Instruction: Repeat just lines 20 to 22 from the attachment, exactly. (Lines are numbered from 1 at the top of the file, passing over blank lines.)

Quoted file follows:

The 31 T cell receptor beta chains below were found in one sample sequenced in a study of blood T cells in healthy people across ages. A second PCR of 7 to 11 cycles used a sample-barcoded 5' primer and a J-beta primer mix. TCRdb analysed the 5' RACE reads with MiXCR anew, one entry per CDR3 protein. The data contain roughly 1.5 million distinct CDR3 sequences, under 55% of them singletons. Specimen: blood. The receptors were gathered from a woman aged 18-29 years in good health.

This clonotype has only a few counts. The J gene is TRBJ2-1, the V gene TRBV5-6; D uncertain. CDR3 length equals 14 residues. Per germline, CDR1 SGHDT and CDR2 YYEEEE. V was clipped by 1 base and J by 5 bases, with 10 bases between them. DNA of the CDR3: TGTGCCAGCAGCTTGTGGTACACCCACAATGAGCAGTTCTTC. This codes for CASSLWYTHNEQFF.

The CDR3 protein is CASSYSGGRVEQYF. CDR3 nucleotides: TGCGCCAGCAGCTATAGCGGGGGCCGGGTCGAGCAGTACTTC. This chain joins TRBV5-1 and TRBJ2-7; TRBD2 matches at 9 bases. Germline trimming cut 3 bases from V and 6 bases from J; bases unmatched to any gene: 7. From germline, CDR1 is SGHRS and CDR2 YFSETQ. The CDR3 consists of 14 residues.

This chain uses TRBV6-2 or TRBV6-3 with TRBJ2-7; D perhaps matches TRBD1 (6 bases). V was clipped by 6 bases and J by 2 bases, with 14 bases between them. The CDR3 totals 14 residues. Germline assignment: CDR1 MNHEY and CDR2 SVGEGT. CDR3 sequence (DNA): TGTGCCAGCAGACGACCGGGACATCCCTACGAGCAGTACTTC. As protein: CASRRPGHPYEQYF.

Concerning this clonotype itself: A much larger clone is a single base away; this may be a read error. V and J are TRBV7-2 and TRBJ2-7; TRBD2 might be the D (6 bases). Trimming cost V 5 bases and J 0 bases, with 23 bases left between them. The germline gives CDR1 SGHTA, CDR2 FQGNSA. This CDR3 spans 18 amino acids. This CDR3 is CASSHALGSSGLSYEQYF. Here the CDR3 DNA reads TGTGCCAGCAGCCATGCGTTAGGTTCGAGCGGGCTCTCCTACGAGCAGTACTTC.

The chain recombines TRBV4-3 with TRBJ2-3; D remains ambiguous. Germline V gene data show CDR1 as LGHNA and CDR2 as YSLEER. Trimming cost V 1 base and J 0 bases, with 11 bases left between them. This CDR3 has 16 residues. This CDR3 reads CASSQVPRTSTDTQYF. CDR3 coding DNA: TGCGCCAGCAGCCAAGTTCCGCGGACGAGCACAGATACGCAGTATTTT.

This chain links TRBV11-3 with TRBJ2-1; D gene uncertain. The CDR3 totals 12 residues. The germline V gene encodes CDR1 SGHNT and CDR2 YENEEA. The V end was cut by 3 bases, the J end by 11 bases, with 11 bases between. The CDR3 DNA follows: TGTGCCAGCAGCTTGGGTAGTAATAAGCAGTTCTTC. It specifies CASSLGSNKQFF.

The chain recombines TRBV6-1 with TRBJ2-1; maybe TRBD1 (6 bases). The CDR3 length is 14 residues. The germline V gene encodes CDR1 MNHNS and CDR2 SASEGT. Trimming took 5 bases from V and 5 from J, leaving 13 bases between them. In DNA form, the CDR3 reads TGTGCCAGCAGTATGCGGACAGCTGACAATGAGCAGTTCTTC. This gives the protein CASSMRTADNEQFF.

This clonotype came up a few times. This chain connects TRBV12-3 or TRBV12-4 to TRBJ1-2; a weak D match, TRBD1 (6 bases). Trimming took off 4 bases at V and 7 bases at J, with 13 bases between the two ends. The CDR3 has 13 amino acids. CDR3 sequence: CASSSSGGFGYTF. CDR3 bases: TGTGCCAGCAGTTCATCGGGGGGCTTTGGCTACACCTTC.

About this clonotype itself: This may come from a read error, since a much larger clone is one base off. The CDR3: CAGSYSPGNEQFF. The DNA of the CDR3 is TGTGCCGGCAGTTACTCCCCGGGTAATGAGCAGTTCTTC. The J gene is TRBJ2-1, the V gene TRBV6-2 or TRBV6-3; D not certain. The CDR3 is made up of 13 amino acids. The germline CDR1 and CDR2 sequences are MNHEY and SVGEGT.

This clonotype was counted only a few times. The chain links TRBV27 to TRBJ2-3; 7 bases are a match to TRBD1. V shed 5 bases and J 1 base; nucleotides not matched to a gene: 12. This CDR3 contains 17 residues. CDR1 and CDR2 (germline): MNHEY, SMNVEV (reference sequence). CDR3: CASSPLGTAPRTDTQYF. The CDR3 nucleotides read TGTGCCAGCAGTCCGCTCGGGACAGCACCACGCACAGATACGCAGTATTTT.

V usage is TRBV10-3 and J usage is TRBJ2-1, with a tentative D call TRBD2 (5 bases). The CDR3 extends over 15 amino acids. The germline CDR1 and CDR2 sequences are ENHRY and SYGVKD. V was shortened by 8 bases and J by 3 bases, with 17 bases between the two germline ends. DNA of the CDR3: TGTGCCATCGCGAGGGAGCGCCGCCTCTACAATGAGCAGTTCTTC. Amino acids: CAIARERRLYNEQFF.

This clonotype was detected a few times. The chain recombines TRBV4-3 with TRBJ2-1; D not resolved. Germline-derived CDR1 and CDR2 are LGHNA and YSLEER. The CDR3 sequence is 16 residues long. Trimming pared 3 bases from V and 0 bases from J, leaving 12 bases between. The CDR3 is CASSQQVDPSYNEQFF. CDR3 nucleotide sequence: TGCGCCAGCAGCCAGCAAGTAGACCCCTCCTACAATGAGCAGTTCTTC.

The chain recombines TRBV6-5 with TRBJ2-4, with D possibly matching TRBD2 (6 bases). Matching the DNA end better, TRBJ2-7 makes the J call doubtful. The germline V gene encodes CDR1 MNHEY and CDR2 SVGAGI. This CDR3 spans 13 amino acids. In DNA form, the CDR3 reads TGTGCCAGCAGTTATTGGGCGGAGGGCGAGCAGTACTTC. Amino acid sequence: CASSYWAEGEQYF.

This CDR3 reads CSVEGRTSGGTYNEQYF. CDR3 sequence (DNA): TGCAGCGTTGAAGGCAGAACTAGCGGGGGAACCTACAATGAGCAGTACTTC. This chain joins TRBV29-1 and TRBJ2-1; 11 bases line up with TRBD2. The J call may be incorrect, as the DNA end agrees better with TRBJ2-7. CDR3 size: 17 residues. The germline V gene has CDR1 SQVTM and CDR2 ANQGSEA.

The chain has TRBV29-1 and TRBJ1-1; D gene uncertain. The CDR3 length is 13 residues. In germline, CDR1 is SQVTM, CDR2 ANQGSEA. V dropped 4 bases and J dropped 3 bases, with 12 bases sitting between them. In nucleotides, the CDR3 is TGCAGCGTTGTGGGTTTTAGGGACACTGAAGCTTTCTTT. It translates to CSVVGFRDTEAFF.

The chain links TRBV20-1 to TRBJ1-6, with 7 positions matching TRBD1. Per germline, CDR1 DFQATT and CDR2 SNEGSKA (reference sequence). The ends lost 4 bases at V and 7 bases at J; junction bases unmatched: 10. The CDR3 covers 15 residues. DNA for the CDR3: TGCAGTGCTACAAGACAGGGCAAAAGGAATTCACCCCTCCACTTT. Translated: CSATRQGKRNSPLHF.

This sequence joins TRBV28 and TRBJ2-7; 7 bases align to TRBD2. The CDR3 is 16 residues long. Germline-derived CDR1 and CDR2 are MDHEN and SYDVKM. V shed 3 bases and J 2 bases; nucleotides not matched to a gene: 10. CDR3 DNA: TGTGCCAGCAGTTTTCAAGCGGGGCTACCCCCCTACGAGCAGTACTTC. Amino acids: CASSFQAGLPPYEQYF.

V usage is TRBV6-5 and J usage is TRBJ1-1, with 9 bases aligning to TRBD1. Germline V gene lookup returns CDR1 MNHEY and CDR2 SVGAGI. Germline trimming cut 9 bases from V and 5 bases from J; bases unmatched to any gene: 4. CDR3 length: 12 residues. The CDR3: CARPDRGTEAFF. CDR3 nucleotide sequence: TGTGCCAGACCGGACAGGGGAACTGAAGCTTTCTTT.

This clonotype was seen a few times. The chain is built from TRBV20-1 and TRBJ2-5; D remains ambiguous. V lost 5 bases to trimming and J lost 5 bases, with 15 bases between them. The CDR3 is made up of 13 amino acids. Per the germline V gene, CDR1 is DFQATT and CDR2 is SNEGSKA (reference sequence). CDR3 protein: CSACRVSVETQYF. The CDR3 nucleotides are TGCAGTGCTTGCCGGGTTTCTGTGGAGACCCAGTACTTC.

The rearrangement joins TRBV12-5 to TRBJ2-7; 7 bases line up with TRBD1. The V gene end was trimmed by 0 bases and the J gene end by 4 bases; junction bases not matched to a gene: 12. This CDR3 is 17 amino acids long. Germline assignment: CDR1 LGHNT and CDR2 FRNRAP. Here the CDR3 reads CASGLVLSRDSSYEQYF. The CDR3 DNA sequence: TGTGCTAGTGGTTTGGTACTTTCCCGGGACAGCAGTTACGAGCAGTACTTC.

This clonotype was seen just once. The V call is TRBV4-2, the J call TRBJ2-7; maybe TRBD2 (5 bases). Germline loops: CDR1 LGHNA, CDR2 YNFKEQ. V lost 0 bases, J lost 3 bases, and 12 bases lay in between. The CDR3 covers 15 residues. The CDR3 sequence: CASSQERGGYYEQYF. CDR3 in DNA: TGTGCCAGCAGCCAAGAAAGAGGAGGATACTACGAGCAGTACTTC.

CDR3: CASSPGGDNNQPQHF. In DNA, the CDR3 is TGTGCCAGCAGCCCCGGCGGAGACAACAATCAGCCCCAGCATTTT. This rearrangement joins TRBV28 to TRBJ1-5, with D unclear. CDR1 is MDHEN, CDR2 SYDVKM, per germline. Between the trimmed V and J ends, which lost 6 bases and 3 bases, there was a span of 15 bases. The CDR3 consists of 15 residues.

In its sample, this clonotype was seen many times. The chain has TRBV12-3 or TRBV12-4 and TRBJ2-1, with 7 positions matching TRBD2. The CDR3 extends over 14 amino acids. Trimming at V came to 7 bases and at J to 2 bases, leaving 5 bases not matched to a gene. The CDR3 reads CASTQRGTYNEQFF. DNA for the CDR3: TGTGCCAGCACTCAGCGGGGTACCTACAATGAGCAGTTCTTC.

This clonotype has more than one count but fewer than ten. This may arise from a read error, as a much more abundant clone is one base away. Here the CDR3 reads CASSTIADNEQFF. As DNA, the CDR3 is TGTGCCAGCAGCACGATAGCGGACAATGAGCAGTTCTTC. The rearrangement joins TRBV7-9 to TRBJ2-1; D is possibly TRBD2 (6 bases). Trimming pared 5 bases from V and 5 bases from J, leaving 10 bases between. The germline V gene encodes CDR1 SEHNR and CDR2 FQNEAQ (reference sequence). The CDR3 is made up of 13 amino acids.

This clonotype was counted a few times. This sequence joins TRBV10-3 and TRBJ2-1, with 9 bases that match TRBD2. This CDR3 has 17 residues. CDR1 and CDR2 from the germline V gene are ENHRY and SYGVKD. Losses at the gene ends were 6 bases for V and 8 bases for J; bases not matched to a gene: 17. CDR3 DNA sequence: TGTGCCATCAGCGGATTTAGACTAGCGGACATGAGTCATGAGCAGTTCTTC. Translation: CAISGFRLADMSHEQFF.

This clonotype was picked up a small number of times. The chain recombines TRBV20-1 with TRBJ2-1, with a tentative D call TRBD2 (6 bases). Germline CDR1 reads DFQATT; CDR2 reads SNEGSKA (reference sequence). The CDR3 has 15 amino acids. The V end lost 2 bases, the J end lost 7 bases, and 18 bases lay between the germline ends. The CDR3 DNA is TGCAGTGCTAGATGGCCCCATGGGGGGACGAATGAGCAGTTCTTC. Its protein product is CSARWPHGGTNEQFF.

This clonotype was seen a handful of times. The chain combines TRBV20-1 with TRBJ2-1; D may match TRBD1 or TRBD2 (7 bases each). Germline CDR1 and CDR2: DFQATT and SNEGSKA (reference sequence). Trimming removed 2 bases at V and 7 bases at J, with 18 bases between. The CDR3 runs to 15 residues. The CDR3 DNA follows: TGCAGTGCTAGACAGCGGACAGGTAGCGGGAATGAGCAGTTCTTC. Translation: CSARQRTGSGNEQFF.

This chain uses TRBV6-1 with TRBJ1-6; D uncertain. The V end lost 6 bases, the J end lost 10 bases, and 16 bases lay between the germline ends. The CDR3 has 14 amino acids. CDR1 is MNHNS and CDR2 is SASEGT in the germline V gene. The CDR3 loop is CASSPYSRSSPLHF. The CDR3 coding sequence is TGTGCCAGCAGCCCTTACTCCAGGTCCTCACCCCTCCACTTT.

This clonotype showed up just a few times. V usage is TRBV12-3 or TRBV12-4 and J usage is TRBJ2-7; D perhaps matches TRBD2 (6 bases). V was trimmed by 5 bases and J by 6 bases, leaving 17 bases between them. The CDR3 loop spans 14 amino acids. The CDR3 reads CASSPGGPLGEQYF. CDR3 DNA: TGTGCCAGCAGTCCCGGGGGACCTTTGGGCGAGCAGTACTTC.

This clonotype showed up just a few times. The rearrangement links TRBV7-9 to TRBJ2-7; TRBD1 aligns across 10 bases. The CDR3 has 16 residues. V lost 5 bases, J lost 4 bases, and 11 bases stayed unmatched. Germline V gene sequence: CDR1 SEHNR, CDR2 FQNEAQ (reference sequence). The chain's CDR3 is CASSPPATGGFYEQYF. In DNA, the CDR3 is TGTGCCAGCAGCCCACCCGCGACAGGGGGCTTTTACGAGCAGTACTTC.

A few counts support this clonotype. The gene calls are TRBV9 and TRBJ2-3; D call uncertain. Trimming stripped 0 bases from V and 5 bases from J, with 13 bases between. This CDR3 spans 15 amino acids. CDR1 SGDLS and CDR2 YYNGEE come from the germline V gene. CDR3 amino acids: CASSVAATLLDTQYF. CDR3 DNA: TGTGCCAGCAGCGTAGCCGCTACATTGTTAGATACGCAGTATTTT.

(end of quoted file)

This clonotype was seen a few times. The chain is built from TRBV20-1 and TRBJ2-5; D remains ambiguous. V lost 5 bases to trimming and J lost 5 bases, with 15 bases between them. The CDR3 is made up of 13 amino acids. Per the germline V gene, CDR1 is DFQATT and CDR2 is SNEGSKA (reference sequence). CDR3 protein: CSACRVSVETQYF. The CDR3 nucleotides are TGCAGTGCTTGCCGGGTTTCTGTGGAGACCCAGTACTTC.

The rearrangement joins TRBV12-5 to TRBJ2-7; 7 bases line up with TRBD1. The V gene end was trimmed by 0 bases and the J gene end by 4 bases; junction bases not matched to a gene: 12. This CDR3 is 17 amino acids long. Germline assignment: CDR1 LGHNT and CDR2 FRNRAP. Here the CDR3 reads CASGLVLSRDSSYEQYF. The CDR3 DNA sequence: TGTGCTAGTGGTTTGGTACTTTCCCGGGACAGCAGTTACGAGCAGTACTTC.

This clonotype was seen just once. The V call is TRBV4-2, the J call TRBJ2-7; maybe TRBD2 (5 bases). Germline loops: CDR1 LGHNA, CDR2 YNFKEQ. V lost 0 bases, J lost 3 bases, and 12 bases lay in between. The CDR3 covers 15 residues. The CDR3 sequence: CASSQERGGYYEQYF. CDR3 in DNA: TGTGCCAGCAGCCAAGAAAGAGGAGGATACTACGAGCAGTACTTC.